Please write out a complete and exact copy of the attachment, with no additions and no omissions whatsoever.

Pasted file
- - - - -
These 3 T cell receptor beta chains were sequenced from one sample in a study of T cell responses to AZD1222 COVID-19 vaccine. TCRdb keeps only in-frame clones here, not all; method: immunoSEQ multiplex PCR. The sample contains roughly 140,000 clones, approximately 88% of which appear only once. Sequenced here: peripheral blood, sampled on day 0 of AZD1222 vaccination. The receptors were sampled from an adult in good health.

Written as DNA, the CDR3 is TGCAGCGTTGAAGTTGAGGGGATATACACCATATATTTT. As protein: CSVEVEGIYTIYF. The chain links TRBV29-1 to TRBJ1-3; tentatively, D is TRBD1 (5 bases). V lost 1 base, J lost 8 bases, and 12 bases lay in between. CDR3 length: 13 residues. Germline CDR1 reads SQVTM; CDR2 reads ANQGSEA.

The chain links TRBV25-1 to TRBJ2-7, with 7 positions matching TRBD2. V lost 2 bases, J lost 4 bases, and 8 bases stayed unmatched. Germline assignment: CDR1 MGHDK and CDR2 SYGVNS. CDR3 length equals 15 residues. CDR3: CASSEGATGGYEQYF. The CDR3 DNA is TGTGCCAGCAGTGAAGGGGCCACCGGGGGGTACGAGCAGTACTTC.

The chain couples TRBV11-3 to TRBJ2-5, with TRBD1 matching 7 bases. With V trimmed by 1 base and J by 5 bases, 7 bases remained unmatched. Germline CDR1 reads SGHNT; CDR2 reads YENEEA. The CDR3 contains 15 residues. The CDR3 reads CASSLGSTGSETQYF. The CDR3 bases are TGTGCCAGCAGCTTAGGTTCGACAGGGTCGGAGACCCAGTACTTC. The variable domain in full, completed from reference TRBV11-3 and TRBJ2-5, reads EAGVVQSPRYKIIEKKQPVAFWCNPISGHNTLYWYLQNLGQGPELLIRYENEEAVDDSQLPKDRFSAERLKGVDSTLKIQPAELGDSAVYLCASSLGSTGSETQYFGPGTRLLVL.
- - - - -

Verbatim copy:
These 3 T cell receptor beta chains were sequenced from one sample in a study of T cell responses to AZD1222 COVID-19 vaccine. TCRdb keeps only in-frame clones here, not all; method: immunoSEQ multiplex PCR. The sample contains roughly 140,000 clones, approximately 88% of which appear only once. Sequenced here: peripheral blood, sampled on day 0 of AZD1222 vaccination. The receptors were sampled from an adult in good health.

Written as DNA, the CDR3 is TGCAGCGTTGAAGTTGAGGGGATATACACCATATATTTT. As protein: CSVEVEGIYTIYF. The chain links TRBV29-1 to TRBJ1-3; tentatively, D is TRBD1 (5 bases). V lost 1 base, J lost 8 bases, and 12 bases lay in between. CDR3 length: 13 residues. Germline CDR1 reads SQVTM; CDR2 reads ANQGSEA.

The chain links TRBV25-1 to TRBJ2-7, with 7 positions matching TRBD2. V lost 2 bases, J lost 4 bases, and 8 bases stayed unmatched. Germline assignment: CDR1 MGHDK and CDR2 SYGVNS. CDR3 length equals 15 residues. CDR3: CASSEGATGGYEQYF. The CDR3 DNA is TGTGCCAGCAGTGAAGGGGCCACCGGGGGGTACGAGCAGTACTTC.

The chain couples TRBV11-3 to TRBJ2-5, with TRBD1 matching 7 bases. With V trimmed by 1 base and J by 5 bases, 7 bases remained unmatched. Germline CDR1 reads SGHNT; CDR2 reads YENEEA. The CDR3 contains 15 residues. The CDR3 reads CASSLGSTGSETQYF. The CDR3 bases are TGTGCCAGCAGCTTAGGTTCGACAGGGTCGGAGACCCAGTACTTC. The variable domain in full, completed from reference TRBV11-3 and TRBJ2-5, reads EAGVVQSPRYKIIEKKQPVAFWCNPISGHNTLYWYLQNLGQGPELLIRYENEEAVDDSQLPKDRFSAERLKGVDSTLKIQPAELGDSAVYLCASSLGSTGSETQYFGPGTRLLVL.